The wait is over. Project L has just received its second and final update for 2022, featuring some in-engine Illaoi gameplay, a core gameplay breakdown, as well as an overview of the tag system that’ll play a major part in Riot’s free to play fighter.
This update comes with lead designer Tom Cannon providing much needed info as we’ve come to expect, as well as Shaun “unconkable” Rivera. Rivera joined the team earlier this year, having transitioned from the Legends of Runeterra team. He’s also a big name in the USA fighting game scene, notably being an excellent Tekken player back in his day.
/dev: Gameplay Basics & Tag in Project L
To cap off the year, let’s take a closer look at Project L’s core gameplay: We believe in systems that are deep and flexible, including dynamic movement, impactful buttons, and a whole lot of tag. pic.twitter.com/dzde0Ah48a
— Riot Games (@riotgames) December 5, 2022
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You can watch the full Twitter update video above, but if you’re looking for a breakdown of what’s been shown we’ve got you covered. First off is Illaoi, who we got a glimpse at back with the game’s free-to-play announcement earlier this year. Since then, the bruiser has been added in-engine, giving us a broad overview of their hard-hitting playstyle.
We see her alternate between hard physical hits and tentacle assists, which plays into the idea of bringing the champion fantasy in-game as was established in her blog post months ago. The character is clearly not ready, and Cannon confirmed that the team is still working on the model, art, animations and effects.
Moving onto gameplay, Rivera takes the lead and breaks down the core gameplay of Project L, which seems to be largely set in stone. Starting the segment, he states: “We want to create a game where you can have fun right away, while also rewarding you for time you spend mastering it”.
Moving onto movement, we get a brief walkthrough of the different options available to players in Project L, including walking, running, dashing, chain-dashing, jumping, super jump and long jumping. On top of that, specific characters have their own movement abilities, and we see Ahri and Darius prove that fact with their air dashes and mid-air strikes respectively.
In regard to offence, Rivera explains that the goal is to reward players for playing offensively with big, explosive combos. We’ve seen a good amount of slick offensive play in prior gameplay, but we get even more here, including cross ups, whiff punishes and more.
Defence is where we see a lot of development in this progress video. Not only are wave-dashes present, with jinx creating space between herself and Ekko, allowing for a whiff punish counter. There’s also a powerful push block, which we see Ahri use to devastating effect. It’s great to see appropriately powerful defensive options to balance a strong offence, otherwise players would find themselves holding back and blocking too much.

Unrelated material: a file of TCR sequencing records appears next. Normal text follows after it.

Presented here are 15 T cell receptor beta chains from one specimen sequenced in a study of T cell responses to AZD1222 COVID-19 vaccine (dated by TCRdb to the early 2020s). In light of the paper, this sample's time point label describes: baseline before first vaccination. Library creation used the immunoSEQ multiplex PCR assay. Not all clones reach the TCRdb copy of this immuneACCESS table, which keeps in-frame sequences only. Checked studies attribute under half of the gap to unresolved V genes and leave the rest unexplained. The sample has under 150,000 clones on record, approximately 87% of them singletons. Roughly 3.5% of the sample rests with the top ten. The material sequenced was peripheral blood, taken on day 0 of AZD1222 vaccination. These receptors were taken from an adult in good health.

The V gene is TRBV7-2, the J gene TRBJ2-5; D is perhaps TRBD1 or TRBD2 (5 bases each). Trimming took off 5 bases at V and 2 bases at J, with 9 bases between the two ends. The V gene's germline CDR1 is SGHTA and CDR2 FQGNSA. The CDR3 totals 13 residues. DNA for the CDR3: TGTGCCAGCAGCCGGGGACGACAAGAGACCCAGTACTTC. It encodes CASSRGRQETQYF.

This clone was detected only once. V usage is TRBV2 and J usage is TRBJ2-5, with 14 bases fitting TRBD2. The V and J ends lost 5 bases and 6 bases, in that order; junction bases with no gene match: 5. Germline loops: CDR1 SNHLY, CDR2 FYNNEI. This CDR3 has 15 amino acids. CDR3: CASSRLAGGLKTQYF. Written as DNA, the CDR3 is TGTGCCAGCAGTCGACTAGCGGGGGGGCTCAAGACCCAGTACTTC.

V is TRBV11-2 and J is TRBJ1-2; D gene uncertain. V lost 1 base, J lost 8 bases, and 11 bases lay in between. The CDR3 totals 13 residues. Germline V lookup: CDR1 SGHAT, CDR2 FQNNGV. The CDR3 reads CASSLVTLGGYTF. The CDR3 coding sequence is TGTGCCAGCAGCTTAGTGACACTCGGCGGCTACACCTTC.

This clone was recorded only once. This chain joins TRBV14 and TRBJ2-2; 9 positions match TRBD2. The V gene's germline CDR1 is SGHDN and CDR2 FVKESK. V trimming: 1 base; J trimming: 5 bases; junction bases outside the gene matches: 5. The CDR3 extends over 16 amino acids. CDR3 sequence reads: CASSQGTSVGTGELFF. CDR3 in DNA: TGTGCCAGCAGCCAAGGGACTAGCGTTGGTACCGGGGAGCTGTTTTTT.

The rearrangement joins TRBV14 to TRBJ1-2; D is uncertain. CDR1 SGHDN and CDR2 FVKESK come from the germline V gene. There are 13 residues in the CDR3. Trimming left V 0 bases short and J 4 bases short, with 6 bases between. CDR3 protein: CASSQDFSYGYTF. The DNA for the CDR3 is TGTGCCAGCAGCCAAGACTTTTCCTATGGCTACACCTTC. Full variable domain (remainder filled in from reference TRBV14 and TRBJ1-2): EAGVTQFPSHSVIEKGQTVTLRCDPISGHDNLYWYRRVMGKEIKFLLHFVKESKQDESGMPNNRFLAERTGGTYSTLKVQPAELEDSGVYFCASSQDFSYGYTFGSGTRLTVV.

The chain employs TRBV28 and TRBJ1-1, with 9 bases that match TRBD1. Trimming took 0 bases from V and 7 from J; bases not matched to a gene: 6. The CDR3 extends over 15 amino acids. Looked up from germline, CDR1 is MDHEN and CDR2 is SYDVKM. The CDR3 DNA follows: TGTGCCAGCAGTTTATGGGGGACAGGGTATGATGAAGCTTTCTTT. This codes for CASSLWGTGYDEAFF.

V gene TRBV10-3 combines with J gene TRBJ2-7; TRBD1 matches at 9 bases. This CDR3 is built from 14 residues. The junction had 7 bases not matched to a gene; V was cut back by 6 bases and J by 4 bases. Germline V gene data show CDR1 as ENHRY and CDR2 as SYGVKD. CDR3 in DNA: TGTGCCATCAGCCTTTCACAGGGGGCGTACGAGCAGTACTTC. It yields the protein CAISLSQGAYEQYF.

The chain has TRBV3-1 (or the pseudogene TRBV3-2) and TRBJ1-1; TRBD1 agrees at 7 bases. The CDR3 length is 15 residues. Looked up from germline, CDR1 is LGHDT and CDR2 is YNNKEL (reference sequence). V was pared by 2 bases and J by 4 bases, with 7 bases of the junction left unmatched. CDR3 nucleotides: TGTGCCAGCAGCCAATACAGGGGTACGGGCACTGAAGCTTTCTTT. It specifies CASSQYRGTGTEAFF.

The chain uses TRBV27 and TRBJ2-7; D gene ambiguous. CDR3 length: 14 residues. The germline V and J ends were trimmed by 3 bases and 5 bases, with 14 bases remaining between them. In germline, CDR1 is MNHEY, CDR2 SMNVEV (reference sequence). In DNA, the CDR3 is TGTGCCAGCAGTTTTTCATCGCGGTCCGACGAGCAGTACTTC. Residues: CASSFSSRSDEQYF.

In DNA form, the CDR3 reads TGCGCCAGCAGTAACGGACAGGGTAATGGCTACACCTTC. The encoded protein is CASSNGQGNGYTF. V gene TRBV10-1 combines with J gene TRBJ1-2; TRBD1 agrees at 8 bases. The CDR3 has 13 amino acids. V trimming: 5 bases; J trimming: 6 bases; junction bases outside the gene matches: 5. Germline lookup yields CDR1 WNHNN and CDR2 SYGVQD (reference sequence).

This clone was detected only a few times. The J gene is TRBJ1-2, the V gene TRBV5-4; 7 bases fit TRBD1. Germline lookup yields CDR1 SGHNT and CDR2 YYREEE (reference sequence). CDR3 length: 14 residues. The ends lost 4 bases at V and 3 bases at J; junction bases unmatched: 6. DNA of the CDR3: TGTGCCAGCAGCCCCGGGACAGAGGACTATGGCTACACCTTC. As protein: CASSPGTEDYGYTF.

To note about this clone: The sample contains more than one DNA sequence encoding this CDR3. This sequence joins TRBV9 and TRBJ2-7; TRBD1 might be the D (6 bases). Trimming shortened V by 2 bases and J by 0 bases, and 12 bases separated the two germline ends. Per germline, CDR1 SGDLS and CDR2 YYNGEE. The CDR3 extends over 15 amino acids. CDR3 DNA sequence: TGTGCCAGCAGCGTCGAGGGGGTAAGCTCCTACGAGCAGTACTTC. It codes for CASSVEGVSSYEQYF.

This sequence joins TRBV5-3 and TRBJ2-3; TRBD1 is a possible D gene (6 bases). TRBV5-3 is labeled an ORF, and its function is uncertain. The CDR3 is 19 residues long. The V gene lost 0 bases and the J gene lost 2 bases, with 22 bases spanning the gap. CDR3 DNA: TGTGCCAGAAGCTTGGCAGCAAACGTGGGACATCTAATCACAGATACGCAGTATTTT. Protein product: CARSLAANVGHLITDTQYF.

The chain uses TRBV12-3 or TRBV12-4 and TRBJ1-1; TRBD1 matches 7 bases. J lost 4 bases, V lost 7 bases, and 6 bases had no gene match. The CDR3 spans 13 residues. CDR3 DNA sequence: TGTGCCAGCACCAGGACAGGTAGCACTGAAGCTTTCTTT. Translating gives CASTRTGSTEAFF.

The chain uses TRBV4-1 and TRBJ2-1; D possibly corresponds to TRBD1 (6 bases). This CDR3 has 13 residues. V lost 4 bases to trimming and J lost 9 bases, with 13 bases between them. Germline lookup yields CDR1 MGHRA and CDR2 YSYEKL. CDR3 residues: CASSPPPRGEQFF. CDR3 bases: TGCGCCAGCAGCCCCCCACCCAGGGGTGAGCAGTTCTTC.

If you didn’t catch the last dev update, you can do so here!
Finally, and perhaps the most important update added with this video comes with the tag system. Project L was originally a 1v1 fighter, a la Tom Cannon’s previous game Rising Thunder. However, the tag system has been fleshed out proper with this video, showcasing how your two chosen champions can work together.
“Assist Actions” are attacks you backup champion can do from off screen, such as throwing out a projectile. Some can even be charged, leading to a delayed hit and in all likelihood additional damage. There’s also the “Handshake Tag”, which allows you to switch out to your other champion while both your characters are on screen. This is shown to be brilliant at extending combos, but can also be used to mix up your opponent and get your out of a tricky situation.
Finally we see the “Dynamic Save”, which acts as a combo breaker. This lets you break yourself out of an enemy combo, pushing the other player back and providing some room to breath. Again, a good defensive option to compliment the overflowing offensive play we see this time around.
Finally, Tom Cannon returns to thank the tournament organisers they met with earlier this year at Evo, the largest fighting game tournament in the world. While we’ve got no idea as of yet of the team’s exact competitive aspirations for Project L, even with interviews with senior Riot Games esports staff, Cannon notes that they are: “Making the game with you (the tournament organisers) in mind.
This certainly implies a level of community collaboration, especially with Cannon’s later urge for those interested in fighting games to travel to their local events and give the genre a go. This, if nothing else, is great news for fans of the distinct grassroots community built up around the genre.
What do you think about this update! Let us know below! Maybe this update can win over some of the League fans who weren’t too keen before?